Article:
4th March 2010

Dairy Monitor Farm First Meeting Attracts Over 100

The surge of interest among Scotland’s farmers in the opportunity monitor farms present in terms of business efficiency, was evident today (March 4th) at the first meeting of the Central Scotland dairy monitor farm.

More than 100 farmers and industry representatives, from as far afield as Dumfries-shire, attended the initial meeting hosted by the Milne family of Carcary Farms, near Brechin in Angus.

Sandy Milne, in partnership with father, Ian, milks 340 pedigree black and red Holsteins at East Pitforthie, where the dairy complex was developed from a green-field site, with the first milking in August 2004. This investment enabled the amalgamation of the Milne’s previously two separate herds, each of 110 cows, on farms seven miles apart.

Barley and wheat are grown, with the zero-grazed herd’s rations, based on wholecrop wheat, along with barley straw and some silage.

The closed herd calves year-round, with the higher yielders milked three times a day. The herd averages 9,622 litres.

Sandy Milne, the fourth generation of his family on the farm, explained why he had applied to become a monitor farmer. “I hope the venture will make me take a harder look at the business, and reap the benefit of the pooling of ideas and suggestions from other dairy farmers.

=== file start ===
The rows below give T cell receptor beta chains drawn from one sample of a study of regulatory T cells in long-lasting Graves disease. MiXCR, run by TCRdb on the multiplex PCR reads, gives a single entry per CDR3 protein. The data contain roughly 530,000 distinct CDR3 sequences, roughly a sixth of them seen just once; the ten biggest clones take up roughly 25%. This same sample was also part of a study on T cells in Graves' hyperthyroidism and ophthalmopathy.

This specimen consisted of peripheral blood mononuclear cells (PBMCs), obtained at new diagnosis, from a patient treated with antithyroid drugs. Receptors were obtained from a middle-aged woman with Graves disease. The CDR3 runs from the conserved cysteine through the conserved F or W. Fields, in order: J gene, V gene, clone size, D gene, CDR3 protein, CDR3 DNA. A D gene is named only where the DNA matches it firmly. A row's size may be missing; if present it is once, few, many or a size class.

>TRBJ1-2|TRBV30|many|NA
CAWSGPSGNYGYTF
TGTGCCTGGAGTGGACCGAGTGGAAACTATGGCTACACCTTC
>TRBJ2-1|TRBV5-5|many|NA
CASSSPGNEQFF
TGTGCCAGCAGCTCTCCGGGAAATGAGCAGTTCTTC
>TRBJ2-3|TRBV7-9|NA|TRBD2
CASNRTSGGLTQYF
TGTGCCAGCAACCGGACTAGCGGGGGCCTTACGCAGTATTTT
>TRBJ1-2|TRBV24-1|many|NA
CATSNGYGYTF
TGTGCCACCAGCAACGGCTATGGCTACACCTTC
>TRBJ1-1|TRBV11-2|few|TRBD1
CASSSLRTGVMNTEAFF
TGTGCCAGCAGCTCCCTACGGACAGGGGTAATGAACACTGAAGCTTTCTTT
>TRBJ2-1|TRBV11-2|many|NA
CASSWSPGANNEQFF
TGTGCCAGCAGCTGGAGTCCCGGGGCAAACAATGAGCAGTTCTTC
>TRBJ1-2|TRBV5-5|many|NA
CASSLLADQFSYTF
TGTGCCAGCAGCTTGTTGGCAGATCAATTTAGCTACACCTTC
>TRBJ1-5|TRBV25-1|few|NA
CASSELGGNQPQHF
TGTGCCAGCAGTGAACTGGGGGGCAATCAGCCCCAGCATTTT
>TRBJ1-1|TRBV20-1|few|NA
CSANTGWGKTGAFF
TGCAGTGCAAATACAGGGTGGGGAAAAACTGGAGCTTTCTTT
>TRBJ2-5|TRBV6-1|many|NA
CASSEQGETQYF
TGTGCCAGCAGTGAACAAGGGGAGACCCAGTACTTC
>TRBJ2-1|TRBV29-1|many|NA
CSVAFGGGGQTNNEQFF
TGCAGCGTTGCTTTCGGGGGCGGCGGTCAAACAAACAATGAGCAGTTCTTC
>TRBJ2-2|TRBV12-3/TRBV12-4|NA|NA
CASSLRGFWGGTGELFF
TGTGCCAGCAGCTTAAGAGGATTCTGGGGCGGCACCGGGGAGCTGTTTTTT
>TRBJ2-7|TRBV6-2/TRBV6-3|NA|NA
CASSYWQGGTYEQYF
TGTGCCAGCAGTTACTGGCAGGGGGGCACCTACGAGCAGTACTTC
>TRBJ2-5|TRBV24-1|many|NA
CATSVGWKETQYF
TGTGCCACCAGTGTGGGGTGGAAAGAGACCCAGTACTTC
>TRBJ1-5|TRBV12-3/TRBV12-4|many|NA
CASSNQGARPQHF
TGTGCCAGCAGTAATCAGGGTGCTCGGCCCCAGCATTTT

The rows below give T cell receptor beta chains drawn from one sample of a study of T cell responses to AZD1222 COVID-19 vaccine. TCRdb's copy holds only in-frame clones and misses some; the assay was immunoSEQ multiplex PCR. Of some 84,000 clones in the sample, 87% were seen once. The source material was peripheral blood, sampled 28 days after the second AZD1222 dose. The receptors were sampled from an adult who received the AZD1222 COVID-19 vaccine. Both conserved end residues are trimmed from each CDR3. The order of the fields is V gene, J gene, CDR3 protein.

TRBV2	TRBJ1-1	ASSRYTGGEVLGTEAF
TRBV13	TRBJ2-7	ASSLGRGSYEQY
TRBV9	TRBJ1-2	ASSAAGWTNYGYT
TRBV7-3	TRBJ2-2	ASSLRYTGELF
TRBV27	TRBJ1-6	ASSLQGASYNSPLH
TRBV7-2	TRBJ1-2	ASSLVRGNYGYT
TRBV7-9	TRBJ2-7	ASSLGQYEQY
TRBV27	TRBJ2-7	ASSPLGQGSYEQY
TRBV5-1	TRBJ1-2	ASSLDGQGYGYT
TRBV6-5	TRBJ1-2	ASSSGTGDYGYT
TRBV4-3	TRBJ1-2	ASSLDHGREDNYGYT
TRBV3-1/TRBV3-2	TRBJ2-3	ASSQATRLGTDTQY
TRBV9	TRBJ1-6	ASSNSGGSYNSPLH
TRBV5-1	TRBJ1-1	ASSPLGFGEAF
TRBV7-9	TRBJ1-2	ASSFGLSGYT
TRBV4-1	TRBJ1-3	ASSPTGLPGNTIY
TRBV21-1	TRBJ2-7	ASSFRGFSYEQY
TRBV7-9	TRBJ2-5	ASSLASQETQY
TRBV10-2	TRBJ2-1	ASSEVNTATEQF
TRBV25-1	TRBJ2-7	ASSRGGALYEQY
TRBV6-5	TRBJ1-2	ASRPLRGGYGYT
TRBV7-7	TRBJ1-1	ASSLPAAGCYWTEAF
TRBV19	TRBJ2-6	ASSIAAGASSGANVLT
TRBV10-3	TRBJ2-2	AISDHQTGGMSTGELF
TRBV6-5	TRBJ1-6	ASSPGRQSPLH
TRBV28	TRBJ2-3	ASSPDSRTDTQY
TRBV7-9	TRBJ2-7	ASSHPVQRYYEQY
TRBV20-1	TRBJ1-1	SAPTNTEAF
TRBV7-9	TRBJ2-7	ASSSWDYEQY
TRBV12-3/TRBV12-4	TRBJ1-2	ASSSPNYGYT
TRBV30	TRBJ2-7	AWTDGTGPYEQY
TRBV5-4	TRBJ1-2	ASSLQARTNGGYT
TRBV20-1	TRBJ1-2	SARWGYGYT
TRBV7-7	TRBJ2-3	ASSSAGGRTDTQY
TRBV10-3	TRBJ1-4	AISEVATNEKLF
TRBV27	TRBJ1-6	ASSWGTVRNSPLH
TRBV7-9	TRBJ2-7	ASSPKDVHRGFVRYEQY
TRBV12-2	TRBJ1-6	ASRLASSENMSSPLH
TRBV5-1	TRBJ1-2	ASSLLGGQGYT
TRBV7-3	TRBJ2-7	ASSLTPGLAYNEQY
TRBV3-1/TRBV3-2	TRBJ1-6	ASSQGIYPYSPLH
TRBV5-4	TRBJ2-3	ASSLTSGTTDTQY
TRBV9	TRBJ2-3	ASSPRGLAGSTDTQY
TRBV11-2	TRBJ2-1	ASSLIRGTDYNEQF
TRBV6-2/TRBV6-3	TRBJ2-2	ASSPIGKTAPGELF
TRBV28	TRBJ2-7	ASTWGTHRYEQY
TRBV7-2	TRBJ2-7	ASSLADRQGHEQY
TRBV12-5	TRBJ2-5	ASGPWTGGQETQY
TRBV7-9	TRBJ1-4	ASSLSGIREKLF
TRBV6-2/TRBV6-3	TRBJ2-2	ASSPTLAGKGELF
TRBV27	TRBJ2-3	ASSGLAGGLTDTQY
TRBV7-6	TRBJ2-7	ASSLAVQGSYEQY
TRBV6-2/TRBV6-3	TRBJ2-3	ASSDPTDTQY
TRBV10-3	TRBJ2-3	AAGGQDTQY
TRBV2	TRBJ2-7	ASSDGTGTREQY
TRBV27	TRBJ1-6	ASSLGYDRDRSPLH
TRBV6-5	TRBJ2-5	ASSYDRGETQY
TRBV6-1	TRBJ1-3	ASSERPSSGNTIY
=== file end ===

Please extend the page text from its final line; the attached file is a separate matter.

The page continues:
“There are many topics to be discussed over the next three years, but right now there are two main problems we want to address. The first is cell counts – we’re within the bonus, but are concerned that the levels seem to be increasing, and we’re not sure why. The other problem we want to focus on is Johnes.”

The Milnes have a number of strategies in place to tackle Johnes – including blood testing dry cows and segregating positives from clears, running two groups, which calve in separate areas.

Heifer calves are not kept from the animals which test positive and they only keep colostrum from Johnes-free cows.

A monitor farm meeting focusing on Johnes will be held on the farm towards the end of April, where George Caldow, Veterinary Manager of SAC’s Premium Cattle Health Scheme, will speak on the disease.

The good disease news however is that the Milne’s herd is clear of Bovine Viral Diarrhoea (BVD), a status the family is justifiably proud of.

In her opening address, Heather Wildman, Extension Officer for DairyCo, which runs the monitor farm, along with Quality Meat Scotland (QMS), emphasised the need for strict biosecurity on the farm.

For the first meeting, the attending farmers split into numerous groups to discuss a range of individual topics to give them a background to the management of the farm. They also took the opportunity to have a close inspection of the range of equipment, including a flush wash slurry system, using re-cycled water from the slurry after it has gone through a slurry separator.

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